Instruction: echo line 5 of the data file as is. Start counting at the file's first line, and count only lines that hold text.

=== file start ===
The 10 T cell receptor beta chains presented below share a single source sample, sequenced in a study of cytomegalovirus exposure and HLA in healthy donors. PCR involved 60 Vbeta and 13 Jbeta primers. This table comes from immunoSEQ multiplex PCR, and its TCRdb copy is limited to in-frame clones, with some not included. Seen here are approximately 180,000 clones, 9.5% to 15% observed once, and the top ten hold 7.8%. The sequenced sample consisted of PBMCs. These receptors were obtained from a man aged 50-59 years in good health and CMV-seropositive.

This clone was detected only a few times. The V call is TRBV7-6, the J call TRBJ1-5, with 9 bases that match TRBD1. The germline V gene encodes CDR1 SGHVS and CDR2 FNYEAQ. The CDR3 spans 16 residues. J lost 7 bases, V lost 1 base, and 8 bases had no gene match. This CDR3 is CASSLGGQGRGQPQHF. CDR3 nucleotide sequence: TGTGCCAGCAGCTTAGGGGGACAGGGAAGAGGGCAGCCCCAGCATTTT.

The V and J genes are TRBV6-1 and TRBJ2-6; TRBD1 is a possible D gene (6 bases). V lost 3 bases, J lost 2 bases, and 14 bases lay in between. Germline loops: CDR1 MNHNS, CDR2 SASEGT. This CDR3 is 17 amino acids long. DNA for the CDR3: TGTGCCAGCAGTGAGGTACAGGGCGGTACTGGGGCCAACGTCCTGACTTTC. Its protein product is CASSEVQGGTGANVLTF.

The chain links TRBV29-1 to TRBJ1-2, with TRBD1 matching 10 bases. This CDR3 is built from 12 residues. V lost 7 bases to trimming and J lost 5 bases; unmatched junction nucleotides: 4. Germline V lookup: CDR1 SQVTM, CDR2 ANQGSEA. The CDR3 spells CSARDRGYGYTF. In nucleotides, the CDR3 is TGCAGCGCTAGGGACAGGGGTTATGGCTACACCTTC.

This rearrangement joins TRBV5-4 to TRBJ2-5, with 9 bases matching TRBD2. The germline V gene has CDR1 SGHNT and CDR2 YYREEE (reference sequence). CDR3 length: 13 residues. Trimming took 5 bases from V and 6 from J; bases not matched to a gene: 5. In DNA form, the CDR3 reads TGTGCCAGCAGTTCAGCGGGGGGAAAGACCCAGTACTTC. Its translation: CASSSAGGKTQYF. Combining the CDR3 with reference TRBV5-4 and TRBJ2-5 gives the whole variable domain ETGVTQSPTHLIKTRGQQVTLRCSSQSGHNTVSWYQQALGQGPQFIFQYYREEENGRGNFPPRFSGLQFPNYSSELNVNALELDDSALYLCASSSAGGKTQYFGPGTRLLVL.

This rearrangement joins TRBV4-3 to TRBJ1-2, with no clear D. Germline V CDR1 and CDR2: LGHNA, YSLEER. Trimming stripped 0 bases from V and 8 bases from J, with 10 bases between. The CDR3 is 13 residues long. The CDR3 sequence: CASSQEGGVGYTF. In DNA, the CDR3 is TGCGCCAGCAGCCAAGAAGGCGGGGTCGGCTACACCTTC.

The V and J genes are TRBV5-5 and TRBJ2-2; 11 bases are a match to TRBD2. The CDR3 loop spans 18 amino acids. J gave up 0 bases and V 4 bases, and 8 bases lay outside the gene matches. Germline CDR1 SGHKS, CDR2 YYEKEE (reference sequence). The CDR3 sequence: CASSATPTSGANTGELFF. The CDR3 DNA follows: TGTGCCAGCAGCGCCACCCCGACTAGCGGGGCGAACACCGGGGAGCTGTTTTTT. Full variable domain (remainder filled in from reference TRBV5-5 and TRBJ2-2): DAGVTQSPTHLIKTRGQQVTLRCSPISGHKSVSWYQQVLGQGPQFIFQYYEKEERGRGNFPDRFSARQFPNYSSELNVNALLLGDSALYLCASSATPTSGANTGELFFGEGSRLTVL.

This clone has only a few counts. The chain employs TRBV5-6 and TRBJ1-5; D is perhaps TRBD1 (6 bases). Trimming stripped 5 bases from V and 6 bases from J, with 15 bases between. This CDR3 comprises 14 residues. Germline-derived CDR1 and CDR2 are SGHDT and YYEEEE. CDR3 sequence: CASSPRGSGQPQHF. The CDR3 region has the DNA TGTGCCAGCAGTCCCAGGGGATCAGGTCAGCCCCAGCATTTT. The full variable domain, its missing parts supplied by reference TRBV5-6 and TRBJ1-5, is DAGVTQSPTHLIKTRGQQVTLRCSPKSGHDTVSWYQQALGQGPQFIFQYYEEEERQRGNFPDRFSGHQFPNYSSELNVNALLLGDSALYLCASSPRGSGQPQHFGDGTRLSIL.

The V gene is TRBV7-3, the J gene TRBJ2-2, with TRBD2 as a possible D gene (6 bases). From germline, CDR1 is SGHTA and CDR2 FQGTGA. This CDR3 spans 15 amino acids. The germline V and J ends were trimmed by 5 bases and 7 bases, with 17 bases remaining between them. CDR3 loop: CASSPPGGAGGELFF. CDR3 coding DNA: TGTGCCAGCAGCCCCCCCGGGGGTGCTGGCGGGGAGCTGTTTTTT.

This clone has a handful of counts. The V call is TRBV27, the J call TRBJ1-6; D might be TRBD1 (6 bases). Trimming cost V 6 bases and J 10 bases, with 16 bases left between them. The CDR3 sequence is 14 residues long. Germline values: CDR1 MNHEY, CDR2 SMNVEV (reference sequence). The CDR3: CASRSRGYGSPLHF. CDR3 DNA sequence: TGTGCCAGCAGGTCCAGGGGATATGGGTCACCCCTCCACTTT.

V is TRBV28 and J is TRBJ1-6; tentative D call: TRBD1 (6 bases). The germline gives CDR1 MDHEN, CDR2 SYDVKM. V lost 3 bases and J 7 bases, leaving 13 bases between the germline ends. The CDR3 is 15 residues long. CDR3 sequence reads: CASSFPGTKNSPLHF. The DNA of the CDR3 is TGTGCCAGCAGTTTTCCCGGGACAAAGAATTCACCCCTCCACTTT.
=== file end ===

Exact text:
This rearrangement joins TRBV5-4 to TRBJ2-5, with 9 bases matching TRBD2. The germline V gene has CDR1 SGHNT and CDR2 YYREEE (reference sequence). CDR3 length: 13 residues. Trimming took 5 bases from V and 6 from J; bases not matched to a gene: 5. In DNA form, the CDR3 reads TGTGCCAGCAGTTCAGCGGGGGGAAAGACCCAGTACTTC. Its translation: CASSSAGGKTQYF. Combining the CDR3 with reference TRBV5-4 and TRBJ2-5 gives the whole variable domain ETGVTQSPTHLIKTRGQQVTLRCSSQSGHNTVSWYQQALGQGPQFIFQYYREEENGRGNFPPRFSGLQFPNYSSELNVNALELDDSALYLCASSSAGGKTQYFGPGTRLLVL.